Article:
Pastors and Mastersby Ivy Compton-Burnett
I won this book from Librarything in their Early Reviewers draw, and it’s a lovely little thing. Hesperus Press is another publisher whose raison d’être is bringing back neglected works into print and their list sounds very interesting (Pushkin, Flaubert and Charles Lamb etc). Printed on quality off-white paper with super matt wraparound soft covers, this novella was a physical pleasure to read. The reading itself was a little more difficult.
This was ICB’s breakthrough novel after one previous effort, and at a mere 98 pages is a swift read. Published in 1925 at the age of 41, Pastors and Masters is set in a minor prep school of which Nicholas Herrick is the nominal headmaster. However apart from taking prayers in the morning he leaves everything to Mr Merry (who, gasp! is not a qualified teacher), plus Mrs Merry, Mr Burgess (who, phew! is qualified), and Matron Miss Basden. Herrick and his younger sister Emily, prefer more intellectual pursuits engaging his friends in debate, and bragging about the book he is writing – will it ever get finished and be published? This is the basis of the plot, on which I’ll expound no further to save the twist in tail for you.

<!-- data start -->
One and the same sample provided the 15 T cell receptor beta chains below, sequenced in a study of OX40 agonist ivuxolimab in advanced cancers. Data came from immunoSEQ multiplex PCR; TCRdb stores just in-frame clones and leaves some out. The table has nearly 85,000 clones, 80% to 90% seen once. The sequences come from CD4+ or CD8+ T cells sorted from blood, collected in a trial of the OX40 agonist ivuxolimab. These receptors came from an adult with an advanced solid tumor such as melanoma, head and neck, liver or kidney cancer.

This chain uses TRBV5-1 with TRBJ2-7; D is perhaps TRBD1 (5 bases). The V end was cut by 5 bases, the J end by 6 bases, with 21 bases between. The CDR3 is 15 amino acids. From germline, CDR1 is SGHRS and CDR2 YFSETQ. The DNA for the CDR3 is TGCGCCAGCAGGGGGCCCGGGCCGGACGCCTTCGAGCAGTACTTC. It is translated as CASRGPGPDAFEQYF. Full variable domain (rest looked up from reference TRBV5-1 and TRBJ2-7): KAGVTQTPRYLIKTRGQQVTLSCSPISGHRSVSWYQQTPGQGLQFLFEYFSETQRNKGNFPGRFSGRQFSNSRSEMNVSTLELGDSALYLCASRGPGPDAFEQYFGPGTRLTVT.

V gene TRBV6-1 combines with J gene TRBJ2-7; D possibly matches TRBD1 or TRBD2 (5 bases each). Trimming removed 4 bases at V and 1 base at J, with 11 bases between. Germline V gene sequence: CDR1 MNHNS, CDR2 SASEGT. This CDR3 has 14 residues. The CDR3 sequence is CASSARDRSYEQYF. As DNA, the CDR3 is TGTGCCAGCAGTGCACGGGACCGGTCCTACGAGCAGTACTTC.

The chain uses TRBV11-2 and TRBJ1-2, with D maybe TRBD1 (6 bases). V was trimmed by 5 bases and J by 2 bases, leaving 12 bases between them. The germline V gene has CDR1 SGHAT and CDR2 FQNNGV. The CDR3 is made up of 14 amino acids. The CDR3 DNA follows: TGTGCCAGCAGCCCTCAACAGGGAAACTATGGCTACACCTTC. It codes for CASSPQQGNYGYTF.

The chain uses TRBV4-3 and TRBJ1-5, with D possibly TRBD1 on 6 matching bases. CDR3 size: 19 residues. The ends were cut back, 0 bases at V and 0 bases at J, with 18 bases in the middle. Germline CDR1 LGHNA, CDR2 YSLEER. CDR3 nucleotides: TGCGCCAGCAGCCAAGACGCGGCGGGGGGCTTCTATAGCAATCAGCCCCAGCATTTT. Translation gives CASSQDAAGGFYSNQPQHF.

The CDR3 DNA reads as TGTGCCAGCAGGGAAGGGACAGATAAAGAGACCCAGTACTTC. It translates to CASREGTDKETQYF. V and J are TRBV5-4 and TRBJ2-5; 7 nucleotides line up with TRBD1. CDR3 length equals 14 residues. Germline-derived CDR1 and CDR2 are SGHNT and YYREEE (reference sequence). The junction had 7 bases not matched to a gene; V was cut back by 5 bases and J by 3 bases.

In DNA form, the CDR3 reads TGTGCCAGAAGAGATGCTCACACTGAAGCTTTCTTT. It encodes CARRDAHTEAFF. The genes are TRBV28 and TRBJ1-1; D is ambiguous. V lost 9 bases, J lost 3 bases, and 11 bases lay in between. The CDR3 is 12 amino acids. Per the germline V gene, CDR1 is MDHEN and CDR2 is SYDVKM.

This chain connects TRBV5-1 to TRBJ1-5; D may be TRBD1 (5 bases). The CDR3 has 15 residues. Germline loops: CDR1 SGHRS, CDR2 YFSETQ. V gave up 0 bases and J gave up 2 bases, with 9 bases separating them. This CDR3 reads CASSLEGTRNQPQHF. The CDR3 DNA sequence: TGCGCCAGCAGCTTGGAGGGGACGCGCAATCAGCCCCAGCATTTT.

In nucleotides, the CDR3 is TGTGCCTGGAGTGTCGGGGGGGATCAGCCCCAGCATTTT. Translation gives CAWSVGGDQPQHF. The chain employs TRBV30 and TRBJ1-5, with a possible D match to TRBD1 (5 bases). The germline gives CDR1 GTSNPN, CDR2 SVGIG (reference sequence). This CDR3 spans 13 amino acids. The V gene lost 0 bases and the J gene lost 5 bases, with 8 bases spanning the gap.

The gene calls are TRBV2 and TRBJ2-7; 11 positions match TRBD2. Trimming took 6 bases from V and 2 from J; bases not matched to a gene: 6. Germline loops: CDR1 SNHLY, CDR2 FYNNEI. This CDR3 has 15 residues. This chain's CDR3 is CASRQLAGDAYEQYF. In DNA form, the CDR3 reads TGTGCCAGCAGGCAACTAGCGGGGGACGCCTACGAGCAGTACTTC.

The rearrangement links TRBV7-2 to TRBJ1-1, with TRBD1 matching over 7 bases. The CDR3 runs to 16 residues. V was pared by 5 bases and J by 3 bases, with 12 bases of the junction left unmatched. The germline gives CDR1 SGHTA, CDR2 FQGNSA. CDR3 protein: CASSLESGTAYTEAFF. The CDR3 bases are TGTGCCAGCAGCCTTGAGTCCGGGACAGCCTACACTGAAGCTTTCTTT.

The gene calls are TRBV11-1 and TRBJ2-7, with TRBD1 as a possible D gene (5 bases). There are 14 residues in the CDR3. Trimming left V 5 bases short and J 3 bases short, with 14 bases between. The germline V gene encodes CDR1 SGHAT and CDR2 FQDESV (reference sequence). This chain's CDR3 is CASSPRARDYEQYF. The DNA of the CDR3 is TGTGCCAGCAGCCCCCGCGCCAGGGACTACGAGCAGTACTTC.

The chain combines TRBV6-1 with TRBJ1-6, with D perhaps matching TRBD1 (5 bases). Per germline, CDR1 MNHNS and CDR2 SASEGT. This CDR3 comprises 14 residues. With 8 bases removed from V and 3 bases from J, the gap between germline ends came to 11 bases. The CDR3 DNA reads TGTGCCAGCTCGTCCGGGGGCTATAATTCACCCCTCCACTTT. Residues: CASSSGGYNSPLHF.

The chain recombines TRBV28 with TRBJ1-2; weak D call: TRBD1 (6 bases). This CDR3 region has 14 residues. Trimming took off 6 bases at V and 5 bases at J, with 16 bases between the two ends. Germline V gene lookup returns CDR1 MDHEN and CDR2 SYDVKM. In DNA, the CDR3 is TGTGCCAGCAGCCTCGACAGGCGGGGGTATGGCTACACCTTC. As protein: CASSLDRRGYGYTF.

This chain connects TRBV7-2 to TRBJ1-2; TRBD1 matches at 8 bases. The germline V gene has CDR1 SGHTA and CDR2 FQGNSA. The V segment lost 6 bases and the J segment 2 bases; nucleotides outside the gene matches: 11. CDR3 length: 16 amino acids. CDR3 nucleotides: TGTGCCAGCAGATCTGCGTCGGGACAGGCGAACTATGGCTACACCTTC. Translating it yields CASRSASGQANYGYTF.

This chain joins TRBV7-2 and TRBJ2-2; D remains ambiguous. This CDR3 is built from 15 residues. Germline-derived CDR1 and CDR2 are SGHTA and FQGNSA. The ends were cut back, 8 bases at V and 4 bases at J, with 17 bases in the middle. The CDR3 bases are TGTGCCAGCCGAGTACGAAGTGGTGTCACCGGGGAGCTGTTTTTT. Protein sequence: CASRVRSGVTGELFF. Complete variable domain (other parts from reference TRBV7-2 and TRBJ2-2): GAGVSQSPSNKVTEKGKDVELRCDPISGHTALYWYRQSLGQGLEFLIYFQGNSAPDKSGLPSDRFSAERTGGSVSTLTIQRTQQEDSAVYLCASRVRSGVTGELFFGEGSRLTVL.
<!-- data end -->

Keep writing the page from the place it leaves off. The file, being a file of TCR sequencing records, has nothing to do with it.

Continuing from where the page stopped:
ICB’s style though takes a bit of getting used to. There’s little descriptive prose, it’s mostly dialogue and that is really clipped, and the characters never shut up! They’re constantly talking, mostly at each other, in engagements of verbal sparring, scoring points off each other. This was a group stuck in an old Victorian way of doing things, full of fake gentility. It was impossible to find a single likeable character who actually had anything interesting to say or did anything of merit whatsoever, something I suspect was a deliberate ploy of ICB.
‘How good we all are at talking without ever saying anything we think!’ said Bumpus.
‘It is not always politic to say what we think,’ said Miss Basden.
‘It is not so easy,’ said Masson.
‘Some times I suppose it is right to say it, whether or not we like it, and whether or not it is liked, said Delia.
‘Yes, yes the thing to be done,’ said Miss Lydia, sighing.
‘Oh, just possibly. Once or twice in a lifetime,’ said Mr Bentley to his daughter.
‘Nearer once than twice,’ said Bumpus.
An interesting introduction to ICB’s work, but just as I really got into it, it was over. Recommendations for a mature ICB to read some time in the future would be appreciated – hang on a minute, didn’t the Queen borrow one from the mobile library in The Uncommon Reader? The foreword by Sue Townsend, and biographical notes at the end were interesting and useful too – ICB had a colourful life!
Book supplied by the Librarything Early Reviewers programme, (6.5/10) For another review, see Simon T’s at Stuck in a book here.